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Prevention of radicalisation through intercultural policies

Publication Illustration
Gruening, Elena.
Council of Europe
Year of Publication

Due to a recent increase in extremist violence and a series of terrorist attacks in Europe and the West, the issue of radicalization is currently a major subject of concern. As an issue arising primarily from a lack of integration and poor diversity management, it is important to take an intercultural approach when aiming to prevent radicalization. The Council of Europe and its partner cities have developed an intercultural approach to issues of integration, which enables cities to reap the benefits and minimize the risks related to human movement and cultural diversity. The key elements of intercultural integration are: Setting-up spaces and opportunities for deep interaction and co-creation between people of different cultural origins and backgrounds, to build trust and realize the creative potential of diversity;power-sharing –involving people of diverse origins in decision-making in urban institutions, be they political, educational, social, economic or cultural;fostering intercultural competence in public, private and civil-society organizations; embracing cultural pluralism and the complexity of identities through leadership discourse and symbolic actions; and managing conflict positively, busting stereotypes and engaging in a debate about the impact and potential of diversity for local development. T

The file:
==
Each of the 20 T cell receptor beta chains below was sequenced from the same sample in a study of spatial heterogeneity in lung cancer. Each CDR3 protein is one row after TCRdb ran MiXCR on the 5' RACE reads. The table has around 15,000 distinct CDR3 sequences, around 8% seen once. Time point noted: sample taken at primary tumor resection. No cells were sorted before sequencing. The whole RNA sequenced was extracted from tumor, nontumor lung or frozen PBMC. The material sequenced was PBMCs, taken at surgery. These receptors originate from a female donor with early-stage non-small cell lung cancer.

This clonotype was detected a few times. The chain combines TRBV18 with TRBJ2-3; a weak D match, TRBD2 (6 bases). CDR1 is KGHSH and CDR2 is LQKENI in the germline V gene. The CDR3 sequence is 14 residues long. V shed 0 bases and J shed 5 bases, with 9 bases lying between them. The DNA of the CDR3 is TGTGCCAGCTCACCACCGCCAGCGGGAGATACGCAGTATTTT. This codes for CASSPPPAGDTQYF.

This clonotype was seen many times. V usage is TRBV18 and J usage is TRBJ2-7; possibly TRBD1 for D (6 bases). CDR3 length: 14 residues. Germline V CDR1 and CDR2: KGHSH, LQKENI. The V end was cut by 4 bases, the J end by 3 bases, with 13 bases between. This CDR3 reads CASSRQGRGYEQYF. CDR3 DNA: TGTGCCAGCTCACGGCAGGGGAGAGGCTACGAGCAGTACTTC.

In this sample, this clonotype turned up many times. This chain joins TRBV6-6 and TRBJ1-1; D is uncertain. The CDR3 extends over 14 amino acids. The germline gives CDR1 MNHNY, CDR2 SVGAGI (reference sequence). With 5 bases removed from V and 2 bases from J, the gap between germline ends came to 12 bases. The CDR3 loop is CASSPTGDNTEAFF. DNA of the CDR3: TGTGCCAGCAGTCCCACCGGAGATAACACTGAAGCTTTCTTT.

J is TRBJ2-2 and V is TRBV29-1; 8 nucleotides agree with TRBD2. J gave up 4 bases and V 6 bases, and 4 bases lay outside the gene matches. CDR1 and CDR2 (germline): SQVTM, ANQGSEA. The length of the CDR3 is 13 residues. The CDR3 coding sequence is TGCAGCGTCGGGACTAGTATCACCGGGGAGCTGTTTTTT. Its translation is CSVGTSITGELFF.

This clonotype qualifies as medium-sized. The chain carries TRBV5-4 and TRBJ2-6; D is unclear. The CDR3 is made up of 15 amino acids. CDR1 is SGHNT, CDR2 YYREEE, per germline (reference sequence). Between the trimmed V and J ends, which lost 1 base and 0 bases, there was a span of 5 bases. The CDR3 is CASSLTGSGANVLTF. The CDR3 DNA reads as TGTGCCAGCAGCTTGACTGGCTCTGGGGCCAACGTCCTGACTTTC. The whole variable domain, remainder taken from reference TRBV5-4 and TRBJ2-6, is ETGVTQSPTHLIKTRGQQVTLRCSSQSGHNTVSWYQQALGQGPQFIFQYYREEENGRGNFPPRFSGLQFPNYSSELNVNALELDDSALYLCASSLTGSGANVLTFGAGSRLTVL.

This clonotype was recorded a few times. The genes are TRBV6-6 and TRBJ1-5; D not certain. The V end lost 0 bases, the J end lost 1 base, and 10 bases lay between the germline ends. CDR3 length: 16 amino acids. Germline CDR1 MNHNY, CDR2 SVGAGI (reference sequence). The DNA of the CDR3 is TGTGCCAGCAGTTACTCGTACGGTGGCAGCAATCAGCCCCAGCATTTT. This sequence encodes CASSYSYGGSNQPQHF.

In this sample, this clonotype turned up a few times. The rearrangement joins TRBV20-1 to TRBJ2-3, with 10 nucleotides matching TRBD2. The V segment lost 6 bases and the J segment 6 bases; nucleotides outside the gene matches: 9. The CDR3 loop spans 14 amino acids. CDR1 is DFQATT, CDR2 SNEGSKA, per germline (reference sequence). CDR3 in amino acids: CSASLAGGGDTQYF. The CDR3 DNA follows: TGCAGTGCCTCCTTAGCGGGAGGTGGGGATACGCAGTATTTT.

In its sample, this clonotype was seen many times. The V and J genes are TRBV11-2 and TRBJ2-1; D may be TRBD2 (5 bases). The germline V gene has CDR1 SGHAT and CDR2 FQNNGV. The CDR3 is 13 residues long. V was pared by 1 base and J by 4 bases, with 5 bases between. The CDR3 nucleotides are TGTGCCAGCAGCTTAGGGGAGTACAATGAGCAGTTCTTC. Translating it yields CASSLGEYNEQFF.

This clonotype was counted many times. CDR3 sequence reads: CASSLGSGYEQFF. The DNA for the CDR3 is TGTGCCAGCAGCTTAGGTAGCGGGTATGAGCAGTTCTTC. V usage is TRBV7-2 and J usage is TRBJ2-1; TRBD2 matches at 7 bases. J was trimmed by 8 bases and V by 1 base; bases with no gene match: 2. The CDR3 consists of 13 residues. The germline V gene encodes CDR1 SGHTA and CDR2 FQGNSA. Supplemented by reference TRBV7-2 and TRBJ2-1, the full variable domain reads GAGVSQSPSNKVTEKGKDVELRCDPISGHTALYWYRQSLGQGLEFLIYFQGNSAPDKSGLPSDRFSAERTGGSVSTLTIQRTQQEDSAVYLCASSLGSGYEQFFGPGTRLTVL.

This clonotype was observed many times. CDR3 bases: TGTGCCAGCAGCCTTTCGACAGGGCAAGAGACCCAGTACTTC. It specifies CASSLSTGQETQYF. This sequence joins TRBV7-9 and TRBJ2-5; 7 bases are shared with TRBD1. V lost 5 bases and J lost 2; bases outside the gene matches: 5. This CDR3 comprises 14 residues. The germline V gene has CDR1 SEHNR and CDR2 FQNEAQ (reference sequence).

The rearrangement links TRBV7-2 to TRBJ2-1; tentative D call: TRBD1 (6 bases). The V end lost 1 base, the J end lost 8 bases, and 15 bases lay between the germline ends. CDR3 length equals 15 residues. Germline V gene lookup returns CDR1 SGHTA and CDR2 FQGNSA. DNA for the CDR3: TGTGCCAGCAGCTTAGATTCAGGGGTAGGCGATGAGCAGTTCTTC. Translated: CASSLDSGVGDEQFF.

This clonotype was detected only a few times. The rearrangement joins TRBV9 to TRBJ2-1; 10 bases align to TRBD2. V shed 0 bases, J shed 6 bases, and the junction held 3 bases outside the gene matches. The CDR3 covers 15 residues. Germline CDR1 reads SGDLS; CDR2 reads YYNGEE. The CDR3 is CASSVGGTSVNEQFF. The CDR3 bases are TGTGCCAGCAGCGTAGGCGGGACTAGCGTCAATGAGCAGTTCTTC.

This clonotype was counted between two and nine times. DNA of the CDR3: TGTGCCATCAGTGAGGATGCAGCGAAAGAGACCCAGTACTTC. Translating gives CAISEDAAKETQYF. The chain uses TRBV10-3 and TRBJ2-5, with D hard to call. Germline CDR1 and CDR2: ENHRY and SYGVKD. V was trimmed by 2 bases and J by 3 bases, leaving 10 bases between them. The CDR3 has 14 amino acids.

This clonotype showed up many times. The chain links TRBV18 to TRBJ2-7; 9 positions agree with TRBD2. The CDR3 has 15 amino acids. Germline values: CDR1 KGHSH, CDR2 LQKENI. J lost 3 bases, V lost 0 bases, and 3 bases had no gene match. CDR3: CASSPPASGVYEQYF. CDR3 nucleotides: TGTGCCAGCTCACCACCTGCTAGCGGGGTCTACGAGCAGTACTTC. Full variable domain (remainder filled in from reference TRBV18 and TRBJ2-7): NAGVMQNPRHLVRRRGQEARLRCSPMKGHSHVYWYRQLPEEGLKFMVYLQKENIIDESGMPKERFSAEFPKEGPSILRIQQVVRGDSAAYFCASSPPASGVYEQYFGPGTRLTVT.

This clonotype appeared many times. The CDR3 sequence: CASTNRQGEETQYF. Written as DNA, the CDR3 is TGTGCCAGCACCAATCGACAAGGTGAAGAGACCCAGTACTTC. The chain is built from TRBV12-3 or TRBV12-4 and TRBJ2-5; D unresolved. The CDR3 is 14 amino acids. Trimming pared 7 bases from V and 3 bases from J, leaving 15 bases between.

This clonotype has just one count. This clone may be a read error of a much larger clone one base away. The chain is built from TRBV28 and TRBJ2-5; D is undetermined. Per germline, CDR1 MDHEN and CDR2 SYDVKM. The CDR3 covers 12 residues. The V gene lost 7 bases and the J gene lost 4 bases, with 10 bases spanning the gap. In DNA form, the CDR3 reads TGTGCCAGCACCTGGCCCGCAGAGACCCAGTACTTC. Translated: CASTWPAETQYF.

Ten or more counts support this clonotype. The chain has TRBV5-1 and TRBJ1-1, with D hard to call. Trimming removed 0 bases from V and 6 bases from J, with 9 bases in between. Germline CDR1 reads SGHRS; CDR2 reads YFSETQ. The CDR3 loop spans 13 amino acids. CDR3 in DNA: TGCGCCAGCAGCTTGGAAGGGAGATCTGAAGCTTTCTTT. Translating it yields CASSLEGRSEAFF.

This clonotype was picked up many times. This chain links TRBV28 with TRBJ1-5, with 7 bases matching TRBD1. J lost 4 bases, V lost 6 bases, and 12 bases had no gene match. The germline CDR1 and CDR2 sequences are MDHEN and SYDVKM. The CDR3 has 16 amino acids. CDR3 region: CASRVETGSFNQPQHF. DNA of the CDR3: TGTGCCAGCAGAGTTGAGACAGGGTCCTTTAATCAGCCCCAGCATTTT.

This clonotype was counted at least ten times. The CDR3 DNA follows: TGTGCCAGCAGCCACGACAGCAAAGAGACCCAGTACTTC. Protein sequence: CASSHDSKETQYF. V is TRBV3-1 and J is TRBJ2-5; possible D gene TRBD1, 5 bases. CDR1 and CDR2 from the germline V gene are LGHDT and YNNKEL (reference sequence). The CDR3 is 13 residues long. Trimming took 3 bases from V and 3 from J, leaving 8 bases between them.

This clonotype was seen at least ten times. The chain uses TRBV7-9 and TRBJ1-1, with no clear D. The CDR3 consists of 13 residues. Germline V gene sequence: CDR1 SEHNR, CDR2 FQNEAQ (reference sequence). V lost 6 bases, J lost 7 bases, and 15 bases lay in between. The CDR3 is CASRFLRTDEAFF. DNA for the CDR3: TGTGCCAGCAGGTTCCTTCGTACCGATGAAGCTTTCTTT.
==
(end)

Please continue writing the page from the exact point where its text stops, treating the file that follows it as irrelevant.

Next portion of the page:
his briefing paper sets out why intercultural policies are important to prevent radicalization of any kind, whether it be based on religious or political ideologies, directed against migrants, Muslims or the Western world.

After recognizing the root causes of radicalization, four intercultural approaches should be taken that complement each other: 1) Fostering a culture of diversity, while encouraging intercultural mixing and interaction as well as political and civic participation, 2) intervening at an early stage and working with those most vulnerable to radicalization, 3) managing conflict positively, by engaging with –instead of criminalizing –those holding extremist views, and 4) combatting stereotypes about Islam and its association with terrorism.